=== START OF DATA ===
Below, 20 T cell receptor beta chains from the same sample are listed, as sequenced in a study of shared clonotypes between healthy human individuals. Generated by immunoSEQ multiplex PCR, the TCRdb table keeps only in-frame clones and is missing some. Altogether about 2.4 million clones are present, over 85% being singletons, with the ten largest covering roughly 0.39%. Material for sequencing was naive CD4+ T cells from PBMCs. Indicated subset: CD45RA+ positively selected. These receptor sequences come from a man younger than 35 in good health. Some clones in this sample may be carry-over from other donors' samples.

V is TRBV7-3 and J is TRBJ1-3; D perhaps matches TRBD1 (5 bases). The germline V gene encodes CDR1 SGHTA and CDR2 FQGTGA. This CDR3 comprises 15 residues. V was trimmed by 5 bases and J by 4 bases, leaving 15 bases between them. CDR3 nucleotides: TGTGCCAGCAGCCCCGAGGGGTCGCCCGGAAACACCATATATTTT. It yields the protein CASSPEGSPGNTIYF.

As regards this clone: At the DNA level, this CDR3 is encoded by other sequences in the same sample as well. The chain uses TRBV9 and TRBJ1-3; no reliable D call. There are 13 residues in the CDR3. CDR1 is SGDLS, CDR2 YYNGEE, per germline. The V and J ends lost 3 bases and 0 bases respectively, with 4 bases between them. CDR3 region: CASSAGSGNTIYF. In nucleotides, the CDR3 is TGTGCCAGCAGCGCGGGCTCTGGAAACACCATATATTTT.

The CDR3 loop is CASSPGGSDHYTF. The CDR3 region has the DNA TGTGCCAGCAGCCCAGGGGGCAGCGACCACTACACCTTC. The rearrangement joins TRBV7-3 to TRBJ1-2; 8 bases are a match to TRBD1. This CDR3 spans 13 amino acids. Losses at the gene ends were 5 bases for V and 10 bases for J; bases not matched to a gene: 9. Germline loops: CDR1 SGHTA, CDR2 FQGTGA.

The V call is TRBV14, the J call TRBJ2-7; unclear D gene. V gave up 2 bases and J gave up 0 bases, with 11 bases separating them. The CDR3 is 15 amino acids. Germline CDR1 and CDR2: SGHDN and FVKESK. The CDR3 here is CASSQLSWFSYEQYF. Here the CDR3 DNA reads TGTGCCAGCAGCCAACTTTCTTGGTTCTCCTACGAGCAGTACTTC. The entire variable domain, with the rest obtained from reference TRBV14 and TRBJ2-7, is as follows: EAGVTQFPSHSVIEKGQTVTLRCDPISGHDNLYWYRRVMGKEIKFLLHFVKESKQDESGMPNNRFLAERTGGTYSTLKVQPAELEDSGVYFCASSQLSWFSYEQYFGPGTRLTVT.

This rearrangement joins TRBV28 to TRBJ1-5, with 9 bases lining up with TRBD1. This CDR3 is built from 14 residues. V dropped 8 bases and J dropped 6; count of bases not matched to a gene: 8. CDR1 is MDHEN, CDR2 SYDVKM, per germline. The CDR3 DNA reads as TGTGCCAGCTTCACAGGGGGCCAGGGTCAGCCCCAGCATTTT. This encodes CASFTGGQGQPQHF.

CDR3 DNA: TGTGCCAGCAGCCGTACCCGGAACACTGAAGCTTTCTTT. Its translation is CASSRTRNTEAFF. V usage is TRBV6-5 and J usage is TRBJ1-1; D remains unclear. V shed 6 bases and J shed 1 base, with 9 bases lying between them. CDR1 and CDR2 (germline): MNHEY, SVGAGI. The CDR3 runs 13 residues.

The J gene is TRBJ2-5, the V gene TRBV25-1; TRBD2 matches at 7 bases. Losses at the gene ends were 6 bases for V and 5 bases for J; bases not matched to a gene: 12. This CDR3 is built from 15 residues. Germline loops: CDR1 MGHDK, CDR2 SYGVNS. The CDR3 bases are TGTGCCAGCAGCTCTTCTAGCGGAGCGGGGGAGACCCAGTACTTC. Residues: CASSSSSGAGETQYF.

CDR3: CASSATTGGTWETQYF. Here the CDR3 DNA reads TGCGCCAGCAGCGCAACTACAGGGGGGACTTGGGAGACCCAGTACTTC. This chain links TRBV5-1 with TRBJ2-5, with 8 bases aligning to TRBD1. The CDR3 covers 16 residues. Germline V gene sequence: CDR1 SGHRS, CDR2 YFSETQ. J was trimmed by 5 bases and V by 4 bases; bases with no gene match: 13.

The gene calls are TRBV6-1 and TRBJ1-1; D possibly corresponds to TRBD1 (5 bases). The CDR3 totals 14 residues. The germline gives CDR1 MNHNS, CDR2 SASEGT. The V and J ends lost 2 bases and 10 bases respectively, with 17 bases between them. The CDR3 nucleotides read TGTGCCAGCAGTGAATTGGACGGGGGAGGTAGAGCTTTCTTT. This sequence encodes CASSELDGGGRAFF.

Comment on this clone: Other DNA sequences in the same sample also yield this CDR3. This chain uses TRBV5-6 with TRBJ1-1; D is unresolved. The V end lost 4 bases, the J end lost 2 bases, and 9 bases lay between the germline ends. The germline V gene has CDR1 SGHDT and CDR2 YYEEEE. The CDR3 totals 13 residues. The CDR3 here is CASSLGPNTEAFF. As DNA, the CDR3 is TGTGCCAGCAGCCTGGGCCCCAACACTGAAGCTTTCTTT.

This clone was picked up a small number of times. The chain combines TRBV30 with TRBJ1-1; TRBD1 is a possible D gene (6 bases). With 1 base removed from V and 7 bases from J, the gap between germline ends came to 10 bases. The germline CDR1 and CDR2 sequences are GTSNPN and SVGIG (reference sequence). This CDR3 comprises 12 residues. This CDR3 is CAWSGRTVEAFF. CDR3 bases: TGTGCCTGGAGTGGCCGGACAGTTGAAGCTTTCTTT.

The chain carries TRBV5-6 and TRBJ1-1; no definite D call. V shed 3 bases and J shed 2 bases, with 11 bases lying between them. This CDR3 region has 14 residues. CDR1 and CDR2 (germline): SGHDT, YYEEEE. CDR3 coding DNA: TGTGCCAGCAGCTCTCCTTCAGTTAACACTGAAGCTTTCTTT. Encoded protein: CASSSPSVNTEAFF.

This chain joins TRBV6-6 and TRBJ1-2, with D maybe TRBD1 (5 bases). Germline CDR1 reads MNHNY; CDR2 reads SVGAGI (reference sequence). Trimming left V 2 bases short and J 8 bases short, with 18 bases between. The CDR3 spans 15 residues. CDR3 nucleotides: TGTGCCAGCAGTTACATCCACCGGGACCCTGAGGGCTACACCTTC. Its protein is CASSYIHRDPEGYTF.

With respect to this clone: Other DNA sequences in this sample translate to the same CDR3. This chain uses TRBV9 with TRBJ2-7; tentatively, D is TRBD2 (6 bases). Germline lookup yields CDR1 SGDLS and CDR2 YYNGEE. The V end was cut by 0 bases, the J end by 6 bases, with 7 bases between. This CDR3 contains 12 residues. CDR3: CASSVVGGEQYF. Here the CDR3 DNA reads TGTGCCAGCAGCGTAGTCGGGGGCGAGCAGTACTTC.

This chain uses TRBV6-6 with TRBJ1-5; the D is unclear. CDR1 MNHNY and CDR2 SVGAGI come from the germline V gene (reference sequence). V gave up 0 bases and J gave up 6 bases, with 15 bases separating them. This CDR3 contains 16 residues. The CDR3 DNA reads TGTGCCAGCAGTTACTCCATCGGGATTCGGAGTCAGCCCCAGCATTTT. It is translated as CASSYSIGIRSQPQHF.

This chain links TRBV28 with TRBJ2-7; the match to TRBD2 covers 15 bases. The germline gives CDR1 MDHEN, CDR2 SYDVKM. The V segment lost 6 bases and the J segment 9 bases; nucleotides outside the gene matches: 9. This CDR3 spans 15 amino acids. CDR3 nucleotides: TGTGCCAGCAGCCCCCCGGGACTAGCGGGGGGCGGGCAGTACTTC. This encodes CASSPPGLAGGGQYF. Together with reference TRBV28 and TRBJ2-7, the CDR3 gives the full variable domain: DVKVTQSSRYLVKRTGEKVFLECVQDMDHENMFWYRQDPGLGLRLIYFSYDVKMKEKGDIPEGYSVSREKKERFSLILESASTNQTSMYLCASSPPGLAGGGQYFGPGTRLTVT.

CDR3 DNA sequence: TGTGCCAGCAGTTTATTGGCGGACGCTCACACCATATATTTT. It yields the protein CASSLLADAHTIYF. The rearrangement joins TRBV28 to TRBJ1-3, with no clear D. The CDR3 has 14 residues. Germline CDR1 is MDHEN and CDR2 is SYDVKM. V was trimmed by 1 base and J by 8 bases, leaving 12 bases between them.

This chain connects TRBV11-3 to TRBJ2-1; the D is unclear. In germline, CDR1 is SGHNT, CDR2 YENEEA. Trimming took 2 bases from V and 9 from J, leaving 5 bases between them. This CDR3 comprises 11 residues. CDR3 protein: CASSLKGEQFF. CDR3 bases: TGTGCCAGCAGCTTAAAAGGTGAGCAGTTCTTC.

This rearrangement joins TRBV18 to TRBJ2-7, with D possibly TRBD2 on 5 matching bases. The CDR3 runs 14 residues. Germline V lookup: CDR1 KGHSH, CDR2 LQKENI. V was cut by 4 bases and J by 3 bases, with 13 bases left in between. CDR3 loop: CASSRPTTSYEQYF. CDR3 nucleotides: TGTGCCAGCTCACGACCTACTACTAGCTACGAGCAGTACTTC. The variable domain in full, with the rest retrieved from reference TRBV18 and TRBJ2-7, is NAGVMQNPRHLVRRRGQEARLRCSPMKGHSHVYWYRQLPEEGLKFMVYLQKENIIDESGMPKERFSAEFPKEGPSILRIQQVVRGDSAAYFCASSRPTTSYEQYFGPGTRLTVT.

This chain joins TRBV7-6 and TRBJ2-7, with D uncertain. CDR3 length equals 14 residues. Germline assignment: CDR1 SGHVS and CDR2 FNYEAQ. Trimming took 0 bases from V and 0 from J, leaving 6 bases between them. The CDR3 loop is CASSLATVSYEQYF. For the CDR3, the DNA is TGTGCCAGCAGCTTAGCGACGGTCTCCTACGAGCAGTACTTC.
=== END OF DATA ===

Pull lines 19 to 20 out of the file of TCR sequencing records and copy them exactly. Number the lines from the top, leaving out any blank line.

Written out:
This chain connects TRBV11-3 to TRBJ2-1; the D is unclear. In germline, CDR1 is SGHNT, CDR2 YENEEA. Trimming took 2 bases from V and 9 from J, leaving 5 bases between them. This CDR3 comprises 11 residues. CDR3 protein: CASSLKGEQFF. CDR3 bases: TGTGCCAGCAGCTTAAAAGGTGAGCAGTTCTTC.

This rearrangement joins TRBV18 to TRBJ2-7, with D possibly TRBD2 on 5 matching bases. The CDR3 runs 14 residues. Germline V lookup: CDR1 KGHSH, CDR2 LQKENI. V was cut by 4 bases and J by 3 bases, with 13 bases left in between. CDR3 loop: CASSRPTTSYEQYF. CDR3 nucleotides: TGTGCCAGCTCACGACCTACTACTAGCTACGAGCAGTACTTC. The variable domain in full, with the rest retrieved from reference TRBV18 and TRBJ2-7, is NAGVMQNPRHLVRRRGQEARLRCSPMKGHSHVYWYRQLPEEGLKFMVYLQKENIIDESGMPKERFSAEFPKEGPSILRIQQVVRGDSAAYFCASSRPTTSYEQYFGPGTRLTVT.